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India now 'more attractive' market for non-food products, suggests HCES survey

Shifting consumer preferences: AI generated by authors
By Dr Akarsh Arora, Dr Amit Singh Khokhar* 
Indian kitchens are cooling down, while convenience is heating up. The fact sheet of Household Consumption Expenditure Survey (HCES) 2022-23, released on 24 Feb 2024, by the Ministry of Statistics and Programme Implementation (MoSPI), Government of India, reveals a fascinating shift in spending habits. With consumption expenditure rising, Indians are prioritizing comfort over essentials, trading cereals for processed foods.
There’s a noticeable move towards comfort products such as conveyance, toiletries, and demerit goods like pan, tobacco & intoxicants. This transformation in consumption patterns reflects changing lifestyles and priorities among consumers. As society progresses, so do the aspirations and choices of individuals.
Analysing spending trends from the previous HCES (2011-12 to 2022-23), a fascinating shift emerges in how Indian households allocate their food budget. Both rural and urban areas show a downward trend in food expenditure, with rural spending dropping from 52.9% to 46.38% and urban spending from 42.6% to 39.17%. 
This shift is accompanied by a decline in expenditure on cereals and a rising preference for processed foods. The expenditure on cereals, a traditional staple, has significantly decreased, dropping from 10.69% to 4.89% in rural areas and from 6.61% to 3.62% in urban areas. Conversely, beverages and processed foods have seen a steady rise in expenditure. 
This category, encompassing purchased meals and other processed items, increased its share of total spending in both rural (from 7.9% to 9.62%) and urban areas (from 8.98% to 10.64%). This uptick reflects changing consumption habits, likely driven by factors like busy lifestyles and increased availability of processed options in both rural and urban markets. 
The decline in cereal consumption and the simultaneous increase in spending on beverages and processed foods suggest a broader shift towards convenience-oriented and processed food options among rural and urban consumers. This shift may have implications for dietary diversity, nutritional intake, and health outcomes, warranting further investigation into its drivers and potential consequences. 
Moreover, there's been a discernible shift in food baskets towards more diverse food choices. Expenditure on fruits (fresh and dry), protein sources like egg, fish, and meat, as well as processed foods, has seen a relative increase. This indicates changing dietary preferences and possibly improved access to a wider variety of food items.
The fall in expenditure on food items coexisted with an overall rising trend in consumption expenditure, which is in line with Engel’s Law in economic theory. The households have transferred their expenses towards non-food items in both rural (from 47.1% to 53.62%) and urban areas (57.38% to 60.83%). 
There is increase in expenditure on pan, tobacco and intoxicants, which has risen from 3.21 to 3.79% in rural and 1.61 to 2.43% in urban India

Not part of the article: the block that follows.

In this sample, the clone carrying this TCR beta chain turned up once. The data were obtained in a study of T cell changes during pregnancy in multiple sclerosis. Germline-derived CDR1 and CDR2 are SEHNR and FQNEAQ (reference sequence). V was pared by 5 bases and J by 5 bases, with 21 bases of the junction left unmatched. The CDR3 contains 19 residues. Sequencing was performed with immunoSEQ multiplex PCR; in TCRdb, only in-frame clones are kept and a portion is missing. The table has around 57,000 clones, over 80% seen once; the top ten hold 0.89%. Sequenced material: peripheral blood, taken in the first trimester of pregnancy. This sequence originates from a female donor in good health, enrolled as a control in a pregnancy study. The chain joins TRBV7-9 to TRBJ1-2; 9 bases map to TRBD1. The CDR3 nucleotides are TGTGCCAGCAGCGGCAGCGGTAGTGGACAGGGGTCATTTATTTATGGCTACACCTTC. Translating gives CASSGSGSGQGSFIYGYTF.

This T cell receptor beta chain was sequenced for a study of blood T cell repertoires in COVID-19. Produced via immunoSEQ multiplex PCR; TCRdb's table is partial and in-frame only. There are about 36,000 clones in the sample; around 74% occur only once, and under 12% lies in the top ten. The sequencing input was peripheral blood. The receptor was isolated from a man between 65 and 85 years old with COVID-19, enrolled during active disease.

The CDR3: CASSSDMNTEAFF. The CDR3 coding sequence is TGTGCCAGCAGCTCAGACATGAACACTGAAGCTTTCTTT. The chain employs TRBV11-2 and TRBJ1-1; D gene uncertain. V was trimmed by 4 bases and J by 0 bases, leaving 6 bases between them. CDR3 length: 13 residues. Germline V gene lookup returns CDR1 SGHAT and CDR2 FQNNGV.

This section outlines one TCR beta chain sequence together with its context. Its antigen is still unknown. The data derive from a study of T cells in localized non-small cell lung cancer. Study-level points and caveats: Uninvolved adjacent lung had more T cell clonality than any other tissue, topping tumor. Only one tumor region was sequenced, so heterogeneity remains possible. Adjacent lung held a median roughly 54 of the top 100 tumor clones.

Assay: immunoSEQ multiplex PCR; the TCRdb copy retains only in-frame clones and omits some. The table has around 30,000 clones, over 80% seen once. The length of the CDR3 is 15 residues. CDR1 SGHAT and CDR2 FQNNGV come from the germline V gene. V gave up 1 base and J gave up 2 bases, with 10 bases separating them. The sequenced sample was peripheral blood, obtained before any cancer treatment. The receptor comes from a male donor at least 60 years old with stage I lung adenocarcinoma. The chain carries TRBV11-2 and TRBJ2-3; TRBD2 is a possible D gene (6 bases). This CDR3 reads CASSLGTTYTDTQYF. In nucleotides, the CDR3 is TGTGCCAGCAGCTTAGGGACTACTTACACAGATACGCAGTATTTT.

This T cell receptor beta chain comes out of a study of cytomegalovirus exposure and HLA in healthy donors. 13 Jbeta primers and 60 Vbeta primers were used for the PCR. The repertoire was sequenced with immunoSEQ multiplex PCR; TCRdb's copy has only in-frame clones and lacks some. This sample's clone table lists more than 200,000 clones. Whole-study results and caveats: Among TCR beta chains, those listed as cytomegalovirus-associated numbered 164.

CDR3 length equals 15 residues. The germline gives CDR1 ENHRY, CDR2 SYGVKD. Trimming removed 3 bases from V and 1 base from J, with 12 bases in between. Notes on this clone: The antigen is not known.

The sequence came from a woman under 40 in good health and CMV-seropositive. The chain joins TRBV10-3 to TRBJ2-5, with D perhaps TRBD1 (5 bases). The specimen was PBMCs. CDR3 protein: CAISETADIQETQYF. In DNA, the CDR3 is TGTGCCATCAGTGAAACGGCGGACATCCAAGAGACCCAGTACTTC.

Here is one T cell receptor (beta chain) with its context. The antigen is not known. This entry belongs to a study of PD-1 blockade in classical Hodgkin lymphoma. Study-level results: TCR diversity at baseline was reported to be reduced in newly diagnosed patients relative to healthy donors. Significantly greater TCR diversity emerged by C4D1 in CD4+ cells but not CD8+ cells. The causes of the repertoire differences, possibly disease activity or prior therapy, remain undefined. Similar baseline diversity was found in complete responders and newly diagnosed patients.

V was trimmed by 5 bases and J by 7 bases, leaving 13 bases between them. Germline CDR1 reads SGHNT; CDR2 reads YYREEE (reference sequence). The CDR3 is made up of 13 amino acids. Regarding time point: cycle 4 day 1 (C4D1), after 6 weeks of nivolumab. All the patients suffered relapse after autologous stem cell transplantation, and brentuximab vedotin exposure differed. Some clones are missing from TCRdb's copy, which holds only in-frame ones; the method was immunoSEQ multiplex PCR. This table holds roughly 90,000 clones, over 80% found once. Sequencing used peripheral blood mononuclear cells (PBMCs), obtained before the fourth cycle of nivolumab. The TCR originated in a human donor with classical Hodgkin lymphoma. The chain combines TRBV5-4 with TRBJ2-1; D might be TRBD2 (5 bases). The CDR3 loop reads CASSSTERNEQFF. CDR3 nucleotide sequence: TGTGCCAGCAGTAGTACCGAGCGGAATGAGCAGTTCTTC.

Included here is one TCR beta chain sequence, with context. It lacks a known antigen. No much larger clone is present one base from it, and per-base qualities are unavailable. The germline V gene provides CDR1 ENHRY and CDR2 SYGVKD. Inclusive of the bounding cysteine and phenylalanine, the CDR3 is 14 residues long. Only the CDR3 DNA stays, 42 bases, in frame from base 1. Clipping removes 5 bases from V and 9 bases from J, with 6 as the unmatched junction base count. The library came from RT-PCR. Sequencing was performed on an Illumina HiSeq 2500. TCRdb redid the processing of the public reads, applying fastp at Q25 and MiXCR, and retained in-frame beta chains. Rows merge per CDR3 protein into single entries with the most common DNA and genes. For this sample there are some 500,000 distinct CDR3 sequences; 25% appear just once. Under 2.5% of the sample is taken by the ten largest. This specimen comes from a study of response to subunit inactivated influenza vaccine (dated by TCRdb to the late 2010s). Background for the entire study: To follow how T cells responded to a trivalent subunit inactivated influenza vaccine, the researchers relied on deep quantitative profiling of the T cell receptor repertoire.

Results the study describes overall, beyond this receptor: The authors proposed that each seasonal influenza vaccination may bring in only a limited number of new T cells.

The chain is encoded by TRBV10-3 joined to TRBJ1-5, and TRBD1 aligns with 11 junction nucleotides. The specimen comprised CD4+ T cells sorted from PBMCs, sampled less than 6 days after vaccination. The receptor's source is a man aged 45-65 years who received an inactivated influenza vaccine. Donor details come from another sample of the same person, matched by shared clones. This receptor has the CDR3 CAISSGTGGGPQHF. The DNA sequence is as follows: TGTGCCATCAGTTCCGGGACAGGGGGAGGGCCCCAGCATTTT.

This rise in non-food expenditure reflects improving economic conditions and an enhanced capacity for discretionary spending towards comfort goods. Strikingly, there is a persistent increase in expenditure on pan, tobacco, and intoxicants, which has risen from 3.21% to 3.79% in rural and from 1.61% to 2.43% in urban India. 
Another item that contributes to the rise in non-food expenditure are toilet articles and other household consumables. This category, essential for maintaining hygiene and household functionality, has seen a rise from 4.01% to 5.12% in rural areas and from 3.88% to 4.98% in urban areas. 
Furthermore, a significant rise in expenditure on conveyance is observed, indicating increased spending on transportation-related expenses. From comprising 4.2% of total rural Monthly per-capita consumption expenditure (MPCE) and 6.52% of total urban MPCE in 2011-12, conveyance expenditure has increased notably to 7.55% and 8.59%, respectively by 2022-23. 
This uptick suggests changes in mobility patterns, possibly driven by improved access to transportation infrastructure and increased travel for work, education, and other purposes. Increasing expenditure on durable goods, including long-lasting consumer goods like appliances and electronics, has witnessed substantial growth over the reference period, from 4.85% to 6.89% in rural areas and from 5.60% to 7.17% in urban areas. 
This reflects an improvement in the living standard of Indian households. Moreover, healthcare expenditure (including hospitalization and non-hospitalization) has played a role in the increase of non-food spending, particularly notable in rural areas (rising from 6.65% to 7.13%) and to a lesser extent in urban regions (increasing from 5.54% to 5.91%). 
Therefore, it is not an oversight to conclude that India’s consumer preferences are advancing. As household consumption rises, families prioritise convenience, trading cereals for processed foods. Rising spending on non-food items like conveyance and durables shows improved living standards, making India an even more attractive market for non-food products. 
*Dr Akarsh Arora is Assistant Professor, Economic Environment and Policy, Institute of Management Technology, Ghaziabad, Delhi NCR; Dr Amit Singh Khokhar is Assistant Professor, Delhi Skill and Entrepreneurship, University, New Delhi



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